Microlearning and game-based learning, a perfect match
Technological advancements have made life easier and connected, and they have also had a profound impact on our societal norms, they manifest in elements such as new online identities, language use, and cultural and commercial forms.Learning has been affected by these developments as well and traditional learning methodologies have had to be revised. Novel methodologies and technologies have become recognized and used in different learning mediums. E-learning, for example, was one of the first new methodologies to be implemented, providing learning to broader audiences at a low cost.
Even with the widespread acceptance of these new ways of learning in an online medium, duration is still considered as a factor to determine the quality of a course. Long content over the course of weeks with diverse types of elements within the course are considered to be ideal, however this is not necessarily true in all contexts and for all users. However, small bite-size portions of content are increasingly becoming more available, and the internet is helping making them easily accessible for most people, this is ‘microlearning’.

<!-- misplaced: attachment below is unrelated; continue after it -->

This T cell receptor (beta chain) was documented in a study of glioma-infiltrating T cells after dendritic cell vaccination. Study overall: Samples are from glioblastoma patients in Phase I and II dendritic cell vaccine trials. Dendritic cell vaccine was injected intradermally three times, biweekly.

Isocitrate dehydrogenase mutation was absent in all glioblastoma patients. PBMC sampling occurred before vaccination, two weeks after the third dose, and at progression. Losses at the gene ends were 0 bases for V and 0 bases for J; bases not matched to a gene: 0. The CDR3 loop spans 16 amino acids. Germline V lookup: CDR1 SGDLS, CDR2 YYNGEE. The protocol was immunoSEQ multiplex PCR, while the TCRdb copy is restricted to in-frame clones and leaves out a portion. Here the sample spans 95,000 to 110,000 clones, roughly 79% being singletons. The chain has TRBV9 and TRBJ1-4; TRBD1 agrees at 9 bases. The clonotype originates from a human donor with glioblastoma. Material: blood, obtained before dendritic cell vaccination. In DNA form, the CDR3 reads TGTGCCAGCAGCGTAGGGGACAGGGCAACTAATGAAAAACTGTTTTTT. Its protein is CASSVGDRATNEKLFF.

Microlearning is a term first used in 2015, and this methodology is aimed to satisfy an increasing market demand to limit course length, and at its simplest form it’s the type of learning that provides short “nuggets” of learning, as opposed to long and content-heavy learning modules.
It’s content can take many forms, from simple text to fully interactive multimedia, particularly video, while keeping the content short. While microlearning might seem like a trend itself, it actually is a manifestation of a larger phenomenon, a shift towards anytime, anywhere engaging learning solutions that improve long term retention.
In an ideal scenario the learner becomes engaged purely with the content, but it’s possible to make the learning content more engaging.
That’s where game-based earning comes in. Game mechanics and game elements can motivate learners to continue playing and learning and it also connects them to the learning lesson at an emotional level. The innate characteristics of games, such as a storyline and constant human and computer feedback, make it easier for the learner to remember the content presented. Additionally, games soften the resistance some learners feel when faced with a required training.
Games are a solution that can encourage short play sessions and it can be highly effective at improving recall if the content is reinforced with each repetition. In order to take advantage of this type of learning combination, it is also ideal for it to be readily available on learner’s device and time of choice. Delivering game-based learning on a mobile device is a way to make it easy for learners to take part.
Gamoteca is an authoring tool, marketplace and mobile app which allows the creation of engaging games for learning in which content can be presented in small portions, while also allowing peer-to-peer interaction and creating engaging scenarios for learning.
Register at Gamoteca app now and start creating your own games!